Re: Popularity of bzr-builddeb and dh-make
Steve Langasek <email@example.com> writes:
> The UDD branch model used in Launchpad has three branches (not counting
> the pristine-tar objects):
> - the upstream branch (as it exists upstream)
> - a synthesized branch which merges from the upstream branch and tracks
> the contents of the upstream tarball releases /as contents/
> - the packaging branch
> AIUI, most users of pristine-tar in git don't have the second of these
> branches, which means the pristine-tar binary delta is done against the
> upstream branch - so each pristine-tar blob contains all the information
> about autogenerated files in the tarball, in a format that doesn't in
> turn compress well in the git repository.
Oh. No, I'm fairly certain that you're wrong, since any user of
git-buildpackge will have the second. Rather, what's normally missing
from most Git-based packaging is the *first* branch, since the
git-buildpackage workflow was designed originally around importing
upstream tarballs to create the second branch.
> And if your packaging branch actually tracks the full source package
> contents, then it would have to track the autogenerated files, so you
> might actually be storing these files twice.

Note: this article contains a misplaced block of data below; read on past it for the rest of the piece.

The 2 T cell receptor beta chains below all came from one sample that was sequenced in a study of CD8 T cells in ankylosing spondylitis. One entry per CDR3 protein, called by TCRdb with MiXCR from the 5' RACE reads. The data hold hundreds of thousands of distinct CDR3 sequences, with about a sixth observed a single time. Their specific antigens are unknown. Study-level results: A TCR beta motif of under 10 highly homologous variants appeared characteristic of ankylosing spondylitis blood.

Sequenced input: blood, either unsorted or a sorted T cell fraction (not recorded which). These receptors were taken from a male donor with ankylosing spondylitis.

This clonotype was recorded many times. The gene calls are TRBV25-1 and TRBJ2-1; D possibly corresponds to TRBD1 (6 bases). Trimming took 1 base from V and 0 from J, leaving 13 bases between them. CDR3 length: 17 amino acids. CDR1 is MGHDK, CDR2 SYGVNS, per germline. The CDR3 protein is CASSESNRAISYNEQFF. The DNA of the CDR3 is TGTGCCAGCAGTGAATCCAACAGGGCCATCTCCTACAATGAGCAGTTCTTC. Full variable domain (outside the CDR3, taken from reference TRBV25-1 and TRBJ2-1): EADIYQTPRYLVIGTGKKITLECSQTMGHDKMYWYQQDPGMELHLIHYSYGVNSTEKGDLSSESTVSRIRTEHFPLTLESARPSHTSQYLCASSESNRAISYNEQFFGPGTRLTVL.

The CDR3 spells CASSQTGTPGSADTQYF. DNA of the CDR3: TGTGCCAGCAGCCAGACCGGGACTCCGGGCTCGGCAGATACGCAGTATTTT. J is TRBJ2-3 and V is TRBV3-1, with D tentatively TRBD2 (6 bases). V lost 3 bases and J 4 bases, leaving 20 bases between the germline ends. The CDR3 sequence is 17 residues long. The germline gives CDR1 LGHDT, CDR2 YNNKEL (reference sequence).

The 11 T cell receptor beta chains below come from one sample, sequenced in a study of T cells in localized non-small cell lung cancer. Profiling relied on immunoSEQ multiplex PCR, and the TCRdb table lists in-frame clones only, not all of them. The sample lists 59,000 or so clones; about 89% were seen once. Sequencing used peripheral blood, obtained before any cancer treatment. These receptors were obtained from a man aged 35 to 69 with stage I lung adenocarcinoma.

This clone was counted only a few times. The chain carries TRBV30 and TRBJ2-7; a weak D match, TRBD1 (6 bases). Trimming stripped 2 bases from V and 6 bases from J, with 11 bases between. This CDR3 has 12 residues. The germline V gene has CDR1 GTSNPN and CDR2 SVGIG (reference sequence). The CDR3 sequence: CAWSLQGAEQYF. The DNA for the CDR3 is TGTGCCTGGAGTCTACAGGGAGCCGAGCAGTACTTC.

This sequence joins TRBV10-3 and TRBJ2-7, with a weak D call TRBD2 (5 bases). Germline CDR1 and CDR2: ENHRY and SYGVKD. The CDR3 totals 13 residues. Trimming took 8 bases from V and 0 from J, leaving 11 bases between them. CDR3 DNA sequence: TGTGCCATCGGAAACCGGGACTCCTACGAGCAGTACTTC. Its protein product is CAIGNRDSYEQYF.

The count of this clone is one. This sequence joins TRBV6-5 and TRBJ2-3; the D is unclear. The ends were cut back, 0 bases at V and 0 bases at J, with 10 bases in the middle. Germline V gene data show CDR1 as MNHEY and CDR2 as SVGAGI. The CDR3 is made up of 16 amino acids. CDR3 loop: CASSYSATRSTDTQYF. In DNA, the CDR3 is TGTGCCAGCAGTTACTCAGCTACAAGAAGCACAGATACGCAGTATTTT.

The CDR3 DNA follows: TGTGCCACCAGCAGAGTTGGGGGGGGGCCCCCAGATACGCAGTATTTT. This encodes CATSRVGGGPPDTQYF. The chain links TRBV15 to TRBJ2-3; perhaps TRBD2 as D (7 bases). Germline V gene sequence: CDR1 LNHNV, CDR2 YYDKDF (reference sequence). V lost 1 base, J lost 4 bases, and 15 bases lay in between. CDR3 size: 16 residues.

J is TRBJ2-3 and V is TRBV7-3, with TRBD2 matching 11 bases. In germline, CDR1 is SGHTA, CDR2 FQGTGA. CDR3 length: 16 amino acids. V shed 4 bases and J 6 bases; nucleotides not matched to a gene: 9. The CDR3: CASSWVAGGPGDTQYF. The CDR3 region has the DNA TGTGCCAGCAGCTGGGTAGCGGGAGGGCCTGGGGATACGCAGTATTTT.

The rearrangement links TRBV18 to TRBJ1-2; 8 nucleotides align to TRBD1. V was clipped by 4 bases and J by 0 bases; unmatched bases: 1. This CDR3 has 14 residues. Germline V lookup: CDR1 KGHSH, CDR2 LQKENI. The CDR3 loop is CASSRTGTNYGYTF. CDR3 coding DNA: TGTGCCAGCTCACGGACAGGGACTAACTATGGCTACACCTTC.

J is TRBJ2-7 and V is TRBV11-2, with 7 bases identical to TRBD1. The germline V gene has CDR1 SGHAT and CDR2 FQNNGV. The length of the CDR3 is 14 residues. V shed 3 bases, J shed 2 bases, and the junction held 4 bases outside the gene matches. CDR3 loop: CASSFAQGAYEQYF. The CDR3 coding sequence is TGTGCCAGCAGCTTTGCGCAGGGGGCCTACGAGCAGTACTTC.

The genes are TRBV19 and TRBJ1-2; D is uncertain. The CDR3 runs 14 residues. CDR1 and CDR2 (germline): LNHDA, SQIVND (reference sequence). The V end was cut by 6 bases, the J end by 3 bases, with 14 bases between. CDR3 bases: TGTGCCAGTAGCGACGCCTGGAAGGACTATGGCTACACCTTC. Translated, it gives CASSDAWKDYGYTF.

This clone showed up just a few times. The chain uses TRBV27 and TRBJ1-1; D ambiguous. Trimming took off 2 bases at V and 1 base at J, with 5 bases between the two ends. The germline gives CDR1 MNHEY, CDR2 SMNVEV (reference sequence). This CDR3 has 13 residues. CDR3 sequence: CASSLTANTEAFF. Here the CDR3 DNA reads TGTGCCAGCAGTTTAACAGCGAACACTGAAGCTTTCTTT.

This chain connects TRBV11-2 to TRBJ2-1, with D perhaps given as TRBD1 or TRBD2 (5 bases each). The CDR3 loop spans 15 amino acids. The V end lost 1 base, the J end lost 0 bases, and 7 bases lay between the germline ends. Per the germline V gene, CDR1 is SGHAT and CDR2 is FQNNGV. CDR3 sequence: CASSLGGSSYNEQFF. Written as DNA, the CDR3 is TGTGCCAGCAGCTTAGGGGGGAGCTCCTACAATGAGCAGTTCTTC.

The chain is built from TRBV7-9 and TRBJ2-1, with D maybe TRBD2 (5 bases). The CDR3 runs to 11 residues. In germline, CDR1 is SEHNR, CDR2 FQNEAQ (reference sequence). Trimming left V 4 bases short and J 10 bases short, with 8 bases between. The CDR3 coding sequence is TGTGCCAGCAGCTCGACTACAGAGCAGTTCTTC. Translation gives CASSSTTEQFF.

Delta compression should always take care of that, no matter how you
organize your repository.
> In UDD, the delta to the autogenerated files from one upstream release to
> the next is stored like any other branch delta, and the pristine-tar blob
> only has to account for the tarball/gzip metadata itself.
This is how git-buildpackage works with --upstream-vcs-tag, which is
> I believe this was done by design precisely in order to address the
> pristine-tar scalability problem; in any case, I don't hear complaints
> about pristine-tar being unusable for Ubuntu packages for the reasons
> people seem to be shunning it for Debian packages in git.
This is the first I've heard of people thinking pristine-tar doesn't
scale, and your interpretation doesn't appear to match the reality of how
git-buildpackage works, so now I'm really curious what they were thinking
Russ Allbery (firstname.lastname@example.org) <http://www.eyrie.org/~eagle/>